Premise. This is a subpage of EventLogging but all the comments above would apply to any part of the infrastructure dealing with user agents... For a random user from the outside, like me, EventLogging is «the collection of anonymized, aggregate metrics on how users interact with MediaWiki» (one sentence is how far the public understanding of a MediaWiki extension can go, so we need to ensure everyone is on the same page at least for the basics). Very specific counts of events/things we need to make decisions about now or in the very near future, and nothing else: every head counts one. (When data has problems and analysis doesn't suffice, you just tweak the experiment/schema and run it again.) If EventLogging stored something else, its definition should be changed. Users trust WMF to only collect data it absolutely needs for specific, stated purposes.
Goals. The only actual and legitimate use everyone knows about for UA are things like Template:Browser matrix and the detailed table for it, coming from udp2log, not EventLogging. Even there we only really care about (and use) stats for a dozen or so user agents in any given time and we don't really care about time series, so there's a lot of room for long tail cutting and aggregation. EventLogging currently doesn't have a documented use for UA data, so I can only assume that it needs even less precision/information; and that EventLogging "consumers" will not log UA data in the first place if they don't have an immediate use for it.
Sorry, but this is incorrect there are many events in EL that use UA data, pretty much any performance related event or mobile event and some others. Performance or mobile events are of little value without browser information. The usage of UA data is documented in EL schemas NRuiz (WMF) (talk) 12:26, 13 February 2014 (UTC)
Back to the point. Let's assume, as the page does, that EventLogging needs to deal with UA data. The premise/promise is that it will only collect it in aggregate form, for a reasonable definition of aggregate. So, by definition, EventLogging can only store processed/sanitised data, as Nuria agrees above, but we also can't accept a perhaps in point 4, because the long tail must be cut. Keeping counts for the top50 most frequent UA, or for the UA seen in the last 100 requests (as suggested IIRC by Luis on bugzilla), is probably fine; if it's hard to implement or we can't decide a number, perhaps it's easier to strip secondary data in earlier stages (we'll never do any special development for AppleWebkit/525 as opposed to AppleWebkit/524 or AppleWebkit/425, so just keep AppleWebkit).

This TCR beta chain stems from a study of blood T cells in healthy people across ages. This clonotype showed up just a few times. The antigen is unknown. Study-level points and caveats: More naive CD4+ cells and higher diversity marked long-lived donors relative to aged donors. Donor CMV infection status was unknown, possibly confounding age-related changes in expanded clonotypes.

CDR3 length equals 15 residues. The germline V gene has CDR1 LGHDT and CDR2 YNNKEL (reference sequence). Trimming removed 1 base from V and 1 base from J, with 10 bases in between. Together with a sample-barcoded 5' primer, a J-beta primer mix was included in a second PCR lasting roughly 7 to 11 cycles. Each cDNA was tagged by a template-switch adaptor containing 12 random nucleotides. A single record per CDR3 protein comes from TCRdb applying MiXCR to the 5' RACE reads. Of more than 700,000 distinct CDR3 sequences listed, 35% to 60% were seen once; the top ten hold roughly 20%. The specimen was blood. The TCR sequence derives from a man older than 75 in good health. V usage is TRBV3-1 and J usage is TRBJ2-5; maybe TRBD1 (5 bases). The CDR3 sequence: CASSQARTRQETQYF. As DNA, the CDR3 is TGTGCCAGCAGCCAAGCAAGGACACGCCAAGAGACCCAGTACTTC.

Finally, as you say, there are legal requirements and there is performance; I interpret the latter as efficient use of resources and I think the two are coupled. If processing UA is too hard, or too expensive in terms of computational or development resources, or the topic is so complex that you can't agree on a solution, it's also fine to just conclude that it's a distraction from the main, actual goals of EventLogging and that it shoud be put aside, removing UA data collection altogether to focus on something else. --Nemo 22:36, 6 February 2014 (UTC)
Thanks for the clear words. Kudos! QChris (talk) 13:54, 7 February 2014 (UTC)
I disagree with the last sentence, EL goal is to get data on how users interact with mediawiki, in many cases is not possible to evaluate that interaction without User Agent data. Example: new feature X in visual editor, new functionality added to mobile website or rollout of a new performance tweak.